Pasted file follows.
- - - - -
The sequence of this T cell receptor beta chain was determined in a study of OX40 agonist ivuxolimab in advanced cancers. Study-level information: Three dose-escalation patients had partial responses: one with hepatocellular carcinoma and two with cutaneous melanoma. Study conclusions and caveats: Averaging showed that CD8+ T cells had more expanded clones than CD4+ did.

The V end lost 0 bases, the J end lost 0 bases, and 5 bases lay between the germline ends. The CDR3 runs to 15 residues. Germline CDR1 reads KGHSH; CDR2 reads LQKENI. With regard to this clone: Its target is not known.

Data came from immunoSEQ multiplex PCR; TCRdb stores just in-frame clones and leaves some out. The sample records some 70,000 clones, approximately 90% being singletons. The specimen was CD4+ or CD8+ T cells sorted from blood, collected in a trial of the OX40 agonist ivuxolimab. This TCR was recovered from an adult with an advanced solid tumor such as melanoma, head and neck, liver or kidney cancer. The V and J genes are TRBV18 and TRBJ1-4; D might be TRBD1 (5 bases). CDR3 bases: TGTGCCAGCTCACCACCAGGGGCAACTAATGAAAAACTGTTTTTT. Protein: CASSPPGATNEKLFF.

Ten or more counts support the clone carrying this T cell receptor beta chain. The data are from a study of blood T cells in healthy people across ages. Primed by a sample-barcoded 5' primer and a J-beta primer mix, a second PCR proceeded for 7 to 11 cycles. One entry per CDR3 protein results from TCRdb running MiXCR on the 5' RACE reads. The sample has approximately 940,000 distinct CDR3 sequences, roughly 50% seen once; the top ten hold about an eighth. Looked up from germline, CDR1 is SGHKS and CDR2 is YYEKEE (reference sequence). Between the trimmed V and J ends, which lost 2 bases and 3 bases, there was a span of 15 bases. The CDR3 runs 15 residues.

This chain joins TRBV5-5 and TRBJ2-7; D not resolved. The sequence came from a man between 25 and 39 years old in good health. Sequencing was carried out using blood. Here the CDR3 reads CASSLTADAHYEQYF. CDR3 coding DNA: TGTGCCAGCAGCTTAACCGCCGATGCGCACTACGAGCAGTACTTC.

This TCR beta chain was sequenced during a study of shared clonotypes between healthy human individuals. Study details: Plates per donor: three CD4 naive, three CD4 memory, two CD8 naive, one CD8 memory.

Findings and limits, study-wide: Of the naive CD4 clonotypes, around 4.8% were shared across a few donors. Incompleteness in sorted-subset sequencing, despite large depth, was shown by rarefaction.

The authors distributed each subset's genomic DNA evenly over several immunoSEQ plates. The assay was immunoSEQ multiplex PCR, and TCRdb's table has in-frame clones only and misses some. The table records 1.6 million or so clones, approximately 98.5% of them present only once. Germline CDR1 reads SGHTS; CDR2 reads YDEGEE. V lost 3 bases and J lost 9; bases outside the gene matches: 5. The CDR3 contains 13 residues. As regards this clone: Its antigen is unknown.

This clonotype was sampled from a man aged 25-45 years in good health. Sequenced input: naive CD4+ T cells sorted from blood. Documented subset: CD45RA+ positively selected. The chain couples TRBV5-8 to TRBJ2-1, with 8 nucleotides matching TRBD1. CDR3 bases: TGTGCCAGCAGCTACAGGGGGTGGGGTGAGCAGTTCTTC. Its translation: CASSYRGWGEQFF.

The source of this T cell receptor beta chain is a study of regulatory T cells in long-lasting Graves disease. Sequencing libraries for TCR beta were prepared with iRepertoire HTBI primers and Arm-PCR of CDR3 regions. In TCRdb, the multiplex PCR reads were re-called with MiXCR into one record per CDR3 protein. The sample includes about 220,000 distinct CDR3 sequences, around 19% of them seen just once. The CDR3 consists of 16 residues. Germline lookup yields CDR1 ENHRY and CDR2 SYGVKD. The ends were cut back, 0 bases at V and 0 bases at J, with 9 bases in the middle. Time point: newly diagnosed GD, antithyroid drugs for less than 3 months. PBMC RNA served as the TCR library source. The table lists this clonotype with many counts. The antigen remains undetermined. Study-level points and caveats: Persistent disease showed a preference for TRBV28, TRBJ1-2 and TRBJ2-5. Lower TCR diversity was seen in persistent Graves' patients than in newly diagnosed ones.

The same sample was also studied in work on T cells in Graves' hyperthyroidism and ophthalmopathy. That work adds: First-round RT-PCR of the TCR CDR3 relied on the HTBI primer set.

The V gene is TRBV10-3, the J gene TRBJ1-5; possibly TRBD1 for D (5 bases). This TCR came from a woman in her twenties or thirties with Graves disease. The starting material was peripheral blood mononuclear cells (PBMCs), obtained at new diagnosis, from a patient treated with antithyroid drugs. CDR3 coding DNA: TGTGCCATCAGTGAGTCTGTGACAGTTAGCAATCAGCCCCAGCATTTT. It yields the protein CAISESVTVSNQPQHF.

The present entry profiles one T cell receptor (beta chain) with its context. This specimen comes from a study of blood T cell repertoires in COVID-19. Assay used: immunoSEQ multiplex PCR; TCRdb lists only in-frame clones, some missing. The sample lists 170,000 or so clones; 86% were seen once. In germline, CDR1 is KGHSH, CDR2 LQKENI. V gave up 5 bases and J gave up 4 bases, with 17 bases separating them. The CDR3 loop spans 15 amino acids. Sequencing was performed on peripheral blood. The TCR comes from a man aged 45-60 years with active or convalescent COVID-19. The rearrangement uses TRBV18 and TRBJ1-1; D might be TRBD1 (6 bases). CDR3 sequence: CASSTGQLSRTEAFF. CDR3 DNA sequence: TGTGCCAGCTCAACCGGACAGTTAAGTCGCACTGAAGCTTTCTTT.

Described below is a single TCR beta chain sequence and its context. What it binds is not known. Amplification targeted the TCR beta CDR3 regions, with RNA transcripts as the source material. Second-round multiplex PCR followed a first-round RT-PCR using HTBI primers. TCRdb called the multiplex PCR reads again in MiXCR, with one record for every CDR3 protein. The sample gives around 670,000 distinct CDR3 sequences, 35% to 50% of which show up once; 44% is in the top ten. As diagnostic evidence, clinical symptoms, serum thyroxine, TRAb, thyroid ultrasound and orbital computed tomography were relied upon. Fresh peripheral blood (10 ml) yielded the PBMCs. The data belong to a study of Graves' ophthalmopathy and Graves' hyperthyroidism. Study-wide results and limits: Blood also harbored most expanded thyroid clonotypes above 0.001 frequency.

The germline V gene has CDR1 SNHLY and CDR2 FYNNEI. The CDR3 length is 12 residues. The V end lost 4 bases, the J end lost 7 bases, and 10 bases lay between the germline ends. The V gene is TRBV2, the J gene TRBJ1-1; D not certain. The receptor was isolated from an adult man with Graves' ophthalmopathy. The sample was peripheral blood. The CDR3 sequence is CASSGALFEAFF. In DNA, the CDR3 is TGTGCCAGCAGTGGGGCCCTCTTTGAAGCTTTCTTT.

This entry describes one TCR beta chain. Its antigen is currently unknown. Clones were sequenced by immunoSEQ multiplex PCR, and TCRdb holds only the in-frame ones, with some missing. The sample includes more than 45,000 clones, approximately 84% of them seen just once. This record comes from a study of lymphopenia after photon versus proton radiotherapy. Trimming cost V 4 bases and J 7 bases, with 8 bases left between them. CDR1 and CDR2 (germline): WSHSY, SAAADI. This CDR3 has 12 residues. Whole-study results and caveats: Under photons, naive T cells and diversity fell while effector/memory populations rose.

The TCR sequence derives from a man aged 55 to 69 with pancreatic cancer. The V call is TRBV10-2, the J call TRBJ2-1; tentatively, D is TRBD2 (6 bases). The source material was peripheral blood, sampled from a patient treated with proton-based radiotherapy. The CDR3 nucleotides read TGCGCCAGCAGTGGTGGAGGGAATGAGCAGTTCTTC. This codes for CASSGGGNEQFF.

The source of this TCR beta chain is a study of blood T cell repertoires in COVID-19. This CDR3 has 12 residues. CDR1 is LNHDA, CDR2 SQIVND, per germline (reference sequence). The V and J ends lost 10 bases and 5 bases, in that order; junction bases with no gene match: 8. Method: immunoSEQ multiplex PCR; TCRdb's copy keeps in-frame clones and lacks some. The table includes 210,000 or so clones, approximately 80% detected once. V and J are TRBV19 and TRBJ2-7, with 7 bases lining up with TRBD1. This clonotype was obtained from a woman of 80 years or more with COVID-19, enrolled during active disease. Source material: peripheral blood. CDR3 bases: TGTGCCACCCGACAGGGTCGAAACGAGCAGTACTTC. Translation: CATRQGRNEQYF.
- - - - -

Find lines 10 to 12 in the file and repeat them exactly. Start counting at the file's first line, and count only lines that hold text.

The source of this T cell receptor beta chain is a study of regulatory T cells in long-lasting Graves disease. Sequencing libraries for TCR beta were prepared with iRepertoire HTBI primers and Arm-PCR of CDR3 regions. In TCRdb, the multiplex PCR reads were re-called with MiXCR into one record per CDR3 protein. The sample includes about 220,000 distinct CDR3 sequences, around 19% of them seen just once. The CDR3 consists of 16 residues. Germline lookup yields CDR1 ENHRY and CDR2 SYGVKD. The ends were cut back, 0 bases at V and 0 bases at J, with 9 bases in the middle. Time point: newly diagnosed GD, antithyroid drugs for less than 3 months. PBMC RNA served as the TCR library source. The table lists this clonotype with many counts. The antigen remains undetermined. Study-level points and caveats: Persistent disease showed a preference for TRBV28, TRBJ1-2 and TRBJ2-5. Lower TCR diversity was seen in persistent Graves' patients than in newly diagnosed ones.

The same sample was also studied in work on T cells in Graves' hyperthyroidism and ophthalmopathy. That work adds: First-round RT-PCR of the TCR CDR3 relied on the HTBI primer set.

The V gene is TRBV10-3, the J gene TRBJ1-5; possibly TRBD1 for D (5 bases). This TCR came from a woman in her twenties or thirties with Graves disease. The starting material was peripheral blood mononuclear cells (PBMCs), obtained at new diagnosis, from a patient treated with antithyroid drugs. CDR3 coding DNA: TGTGCCATCAGTGAGTCTGTGACAGTTAGCAATCAGCCCCAGCATTTT. It yields the protein CAISESVTVSNQPQHF.